Viral campaigns How Advertising Becomes Viral

Viral campaigns
Viral campaigns | Photo (detail): © Jürgen Priewe -

When marketing works like a “virus” and “content” spreads all on its own, we all become advertising campaign aides. Sometimes without even noticing it.

“Super power! Super strong! Super market! Super hot!” An advertising slogan that, at first glance, does not sound particularly imaginative – if you are only reading it. When, however, the same lines are sung by an older man with a white beard who prances with surprising ease through a supermarket, bathes in milk as he lies uninhibited in a bathtub and slips unsolicited into the sitting room of a scantily clad woman, they can become a viral super success.

Edeka Supergeil (

The Supergeil (ie. super hot) clip of the German supermarket Edeka spread with breakneck speed through the social networks, thus making it an excellent example of a “viral campaign” and “content marketing”. These terms describe a new form of advertising. “Viral” refers to the virus-like propagation of advertising content in the Net, especially by word-of-mouth distribution in social networks. A viral advertising campaign works like this: the promotional content, in this case the Supergeil clip featuring the dancing grandpa, is so appealing and well-made that those who discover it on the Net recommend it to their friends on Facebook or Twitter. The thus addressed users are likewise inspired and share the link with their own circle of digital acquaintances. The promotional content “goes viral”. The medium in question need not always be a video clip: info graphics, video games and animations can also enjoy viral successes.

Some brands hide themselves

The success of a viral campaign stands or falls with the conveying of content: “Advertisers understand that the main thing is to deliver quality content, without seeming to advertise. This is also good because the constant emphasis on your own brand today is irritating, counter-productive and old-fashioned”, says Yvette Schwerdt of the German-American marketing agency Made-to-Market.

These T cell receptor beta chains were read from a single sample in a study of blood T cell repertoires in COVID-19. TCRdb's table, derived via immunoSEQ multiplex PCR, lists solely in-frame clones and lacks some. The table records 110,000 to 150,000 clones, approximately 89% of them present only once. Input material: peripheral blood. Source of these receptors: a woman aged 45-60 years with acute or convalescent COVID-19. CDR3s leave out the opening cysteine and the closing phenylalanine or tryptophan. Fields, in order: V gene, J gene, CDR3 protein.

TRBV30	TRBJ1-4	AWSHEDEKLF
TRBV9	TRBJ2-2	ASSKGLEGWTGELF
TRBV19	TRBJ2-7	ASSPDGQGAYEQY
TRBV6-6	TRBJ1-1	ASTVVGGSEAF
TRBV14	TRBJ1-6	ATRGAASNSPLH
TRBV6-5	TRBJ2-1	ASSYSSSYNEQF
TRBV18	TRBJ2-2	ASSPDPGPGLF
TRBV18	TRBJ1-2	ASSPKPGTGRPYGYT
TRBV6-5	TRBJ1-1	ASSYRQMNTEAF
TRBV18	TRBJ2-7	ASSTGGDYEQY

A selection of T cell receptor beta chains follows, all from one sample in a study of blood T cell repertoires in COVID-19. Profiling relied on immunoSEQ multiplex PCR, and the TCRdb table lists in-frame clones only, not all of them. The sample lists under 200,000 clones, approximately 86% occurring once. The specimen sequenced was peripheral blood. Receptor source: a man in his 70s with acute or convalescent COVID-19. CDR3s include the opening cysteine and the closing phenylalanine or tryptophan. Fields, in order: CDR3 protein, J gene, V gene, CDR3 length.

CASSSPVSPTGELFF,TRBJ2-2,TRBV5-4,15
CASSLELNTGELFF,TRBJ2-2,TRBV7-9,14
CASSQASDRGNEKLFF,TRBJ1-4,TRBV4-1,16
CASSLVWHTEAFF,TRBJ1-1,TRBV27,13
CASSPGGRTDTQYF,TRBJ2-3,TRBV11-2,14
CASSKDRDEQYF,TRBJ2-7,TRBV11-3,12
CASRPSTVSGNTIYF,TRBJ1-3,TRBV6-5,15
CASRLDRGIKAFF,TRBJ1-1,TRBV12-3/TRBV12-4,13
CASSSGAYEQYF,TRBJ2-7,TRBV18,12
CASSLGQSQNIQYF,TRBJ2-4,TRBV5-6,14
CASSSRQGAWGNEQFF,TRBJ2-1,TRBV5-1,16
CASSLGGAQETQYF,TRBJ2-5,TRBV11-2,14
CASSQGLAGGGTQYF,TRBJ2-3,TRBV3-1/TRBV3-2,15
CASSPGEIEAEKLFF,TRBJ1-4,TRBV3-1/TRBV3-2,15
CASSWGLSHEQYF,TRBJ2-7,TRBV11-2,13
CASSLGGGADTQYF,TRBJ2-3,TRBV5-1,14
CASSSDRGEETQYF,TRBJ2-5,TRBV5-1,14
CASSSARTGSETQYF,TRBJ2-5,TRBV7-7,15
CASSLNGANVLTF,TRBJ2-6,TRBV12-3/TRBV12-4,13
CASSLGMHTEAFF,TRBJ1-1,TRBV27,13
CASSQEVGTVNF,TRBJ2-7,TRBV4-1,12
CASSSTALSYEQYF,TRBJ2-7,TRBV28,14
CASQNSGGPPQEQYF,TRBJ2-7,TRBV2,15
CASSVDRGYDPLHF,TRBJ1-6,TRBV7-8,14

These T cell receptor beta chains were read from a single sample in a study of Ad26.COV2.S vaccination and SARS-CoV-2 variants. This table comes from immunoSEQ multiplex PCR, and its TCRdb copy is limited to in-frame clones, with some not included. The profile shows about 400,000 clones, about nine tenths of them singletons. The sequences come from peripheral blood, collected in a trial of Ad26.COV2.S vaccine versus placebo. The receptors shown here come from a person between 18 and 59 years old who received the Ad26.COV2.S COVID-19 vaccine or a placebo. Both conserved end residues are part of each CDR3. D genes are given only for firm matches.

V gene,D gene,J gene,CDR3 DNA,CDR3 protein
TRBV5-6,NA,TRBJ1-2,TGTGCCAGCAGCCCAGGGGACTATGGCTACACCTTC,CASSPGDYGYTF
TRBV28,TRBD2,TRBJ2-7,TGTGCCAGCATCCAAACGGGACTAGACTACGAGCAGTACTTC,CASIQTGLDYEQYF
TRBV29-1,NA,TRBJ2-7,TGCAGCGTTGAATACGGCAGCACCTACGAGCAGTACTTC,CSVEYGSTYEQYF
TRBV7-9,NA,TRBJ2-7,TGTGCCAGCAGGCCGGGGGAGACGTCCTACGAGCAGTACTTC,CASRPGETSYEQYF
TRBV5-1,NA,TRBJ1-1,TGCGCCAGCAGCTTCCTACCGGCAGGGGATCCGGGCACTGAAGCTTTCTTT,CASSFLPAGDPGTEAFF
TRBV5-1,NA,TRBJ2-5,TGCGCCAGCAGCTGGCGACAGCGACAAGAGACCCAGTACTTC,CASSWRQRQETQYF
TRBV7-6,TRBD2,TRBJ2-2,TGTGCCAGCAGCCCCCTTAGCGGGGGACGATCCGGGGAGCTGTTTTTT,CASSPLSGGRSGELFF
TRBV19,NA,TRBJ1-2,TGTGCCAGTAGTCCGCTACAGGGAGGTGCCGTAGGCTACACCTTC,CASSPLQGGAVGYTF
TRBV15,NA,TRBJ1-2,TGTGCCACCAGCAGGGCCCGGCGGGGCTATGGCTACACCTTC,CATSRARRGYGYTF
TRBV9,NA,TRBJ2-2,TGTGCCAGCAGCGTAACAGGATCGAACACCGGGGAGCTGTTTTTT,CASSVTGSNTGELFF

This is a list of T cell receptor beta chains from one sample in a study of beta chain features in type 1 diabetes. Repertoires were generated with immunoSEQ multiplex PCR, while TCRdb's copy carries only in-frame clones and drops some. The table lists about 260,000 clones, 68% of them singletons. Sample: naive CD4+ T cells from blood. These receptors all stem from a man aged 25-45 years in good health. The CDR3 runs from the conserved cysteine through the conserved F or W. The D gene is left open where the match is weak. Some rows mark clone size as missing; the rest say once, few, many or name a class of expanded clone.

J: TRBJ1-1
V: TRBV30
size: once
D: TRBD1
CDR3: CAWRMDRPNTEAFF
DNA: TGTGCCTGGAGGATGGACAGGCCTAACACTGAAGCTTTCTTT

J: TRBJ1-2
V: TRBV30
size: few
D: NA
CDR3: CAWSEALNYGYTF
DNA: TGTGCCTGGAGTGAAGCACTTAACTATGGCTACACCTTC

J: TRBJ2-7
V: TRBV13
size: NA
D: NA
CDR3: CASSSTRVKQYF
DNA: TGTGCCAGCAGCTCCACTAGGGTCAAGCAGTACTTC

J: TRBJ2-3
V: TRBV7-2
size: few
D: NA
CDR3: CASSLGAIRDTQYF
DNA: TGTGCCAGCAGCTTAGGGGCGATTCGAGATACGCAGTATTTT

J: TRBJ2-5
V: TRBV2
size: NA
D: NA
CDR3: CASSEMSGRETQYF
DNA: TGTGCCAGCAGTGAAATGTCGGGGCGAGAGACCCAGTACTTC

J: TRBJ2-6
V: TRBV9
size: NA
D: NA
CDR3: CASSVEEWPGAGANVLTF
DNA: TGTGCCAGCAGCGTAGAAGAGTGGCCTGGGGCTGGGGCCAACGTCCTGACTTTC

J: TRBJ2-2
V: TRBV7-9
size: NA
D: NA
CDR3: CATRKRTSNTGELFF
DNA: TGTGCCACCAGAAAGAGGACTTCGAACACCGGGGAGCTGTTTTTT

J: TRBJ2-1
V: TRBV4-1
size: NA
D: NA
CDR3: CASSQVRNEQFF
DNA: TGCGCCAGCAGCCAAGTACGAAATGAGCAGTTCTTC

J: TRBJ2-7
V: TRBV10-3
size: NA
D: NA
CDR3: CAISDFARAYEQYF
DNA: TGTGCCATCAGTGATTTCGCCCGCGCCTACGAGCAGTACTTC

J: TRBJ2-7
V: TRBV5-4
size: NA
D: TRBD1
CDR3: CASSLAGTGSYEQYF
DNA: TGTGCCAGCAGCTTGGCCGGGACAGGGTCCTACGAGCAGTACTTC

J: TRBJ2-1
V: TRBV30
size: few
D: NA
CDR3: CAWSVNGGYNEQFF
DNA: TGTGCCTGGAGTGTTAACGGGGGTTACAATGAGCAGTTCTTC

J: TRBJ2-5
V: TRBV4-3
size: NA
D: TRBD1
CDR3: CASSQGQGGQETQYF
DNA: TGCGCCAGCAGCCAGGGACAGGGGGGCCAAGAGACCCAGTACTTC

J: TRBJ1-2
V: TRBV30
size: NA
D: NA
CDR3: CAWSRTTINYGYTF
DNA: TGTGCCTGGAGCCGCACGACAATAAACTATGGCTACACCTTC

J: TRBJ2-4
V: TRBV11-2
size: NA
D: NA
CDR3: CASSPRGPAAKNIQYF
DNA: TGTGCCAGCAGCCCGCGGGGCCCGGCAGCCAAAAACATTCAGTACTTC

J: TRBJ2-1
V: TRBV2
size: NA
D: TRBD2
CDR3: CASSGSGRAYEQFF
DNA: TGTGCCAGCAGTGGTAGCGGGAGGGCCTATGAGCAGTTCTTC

The new spirit of advertising arose in the “mother country of marketing”, the USA. But content marketing is also becoming increasingly important in Germany. “The magnitude of sharings, however, can’t be compared”, says Schwerdt. Viral advertising campaigns from the United States are shared and passed on by a substantially larger audience. A fundamental advantage probably lies in the English language. Thanks to it, American advertising campaigns can enjoy viral successes worldwide. German campaigns cannot rely upon the same international attention, but more and more companies in Germany are discovering the new advertising form for their use.

Viral success is not always advertising success

Time and again there are advertising clips that are successful on the internet in which, however, the advertised product remains in the background or even hidden, so that the advertising message fails to be recognised by most users. An example of this is the music video La La La by Shakira, in which the yoghurt brand Activia and its advertising message are faded in only at the beginning and the end of the clip. “I can imagine that this sensationally successful clip raised the brand recognition for Activia only slightly: the link between the content and the brand isn’t clear”, says Schwerdt.

Some brands make no secret of their participation in a clip: at the beginning of 2014 the video First Kiss caused a sensation. Purportedly, it shows randomly selected people ardently kissing completely unknown other people and carrying out their task passionately. Only a few days later was it announced that the clip had been produced by a fashion brand, which had concealed their part in the video.
First Kiss (Youtube)

That some companies try to make advertising look as much unlike advertising as possible rests on a misunderstanding, says Björn Ognibeni, consultant for digital communication. “Many mistakenly think that people don’t like to watch commercials. But that’s not true: people like to watch good content, even if it’s advertising”, says Ognibeni.

Check lists can be misleading

The question remains: what makes promotional content “good” content? “Above all, it helps to trigger strong emotions. If the audience laughs aloud, gently sheds a few tears, sighs, moans or cries out surprised, the chances are good that they will share the spot”, says Schwert, summing up the requirements. But the communication consultant Ognibeni warns against “success check lists”: “Even if you can try to reduce the success factors to a few, this can be misleading. Successful is what is relevant to the target group – and this may look very different according to interests”. Even sober info graphics can spread successfully as long as their content is surprising and innovative.

Yet not even the best content spreads all by itself: “That’s a myth”, says Ognibeni. In fact, the propagation of many viral campaigns is initially helped financially. “About 20 per cent of advertising budgets is invested in ‘seeding’”. Seeding refers to the targeted and financially supported dissemination in social networks – for example, by paid-for posting on Facebook or recommendations on YouTube. After the seeding, the advertising must then make its own way, and in the best case attack like a highly contagious virus, at least for a short time.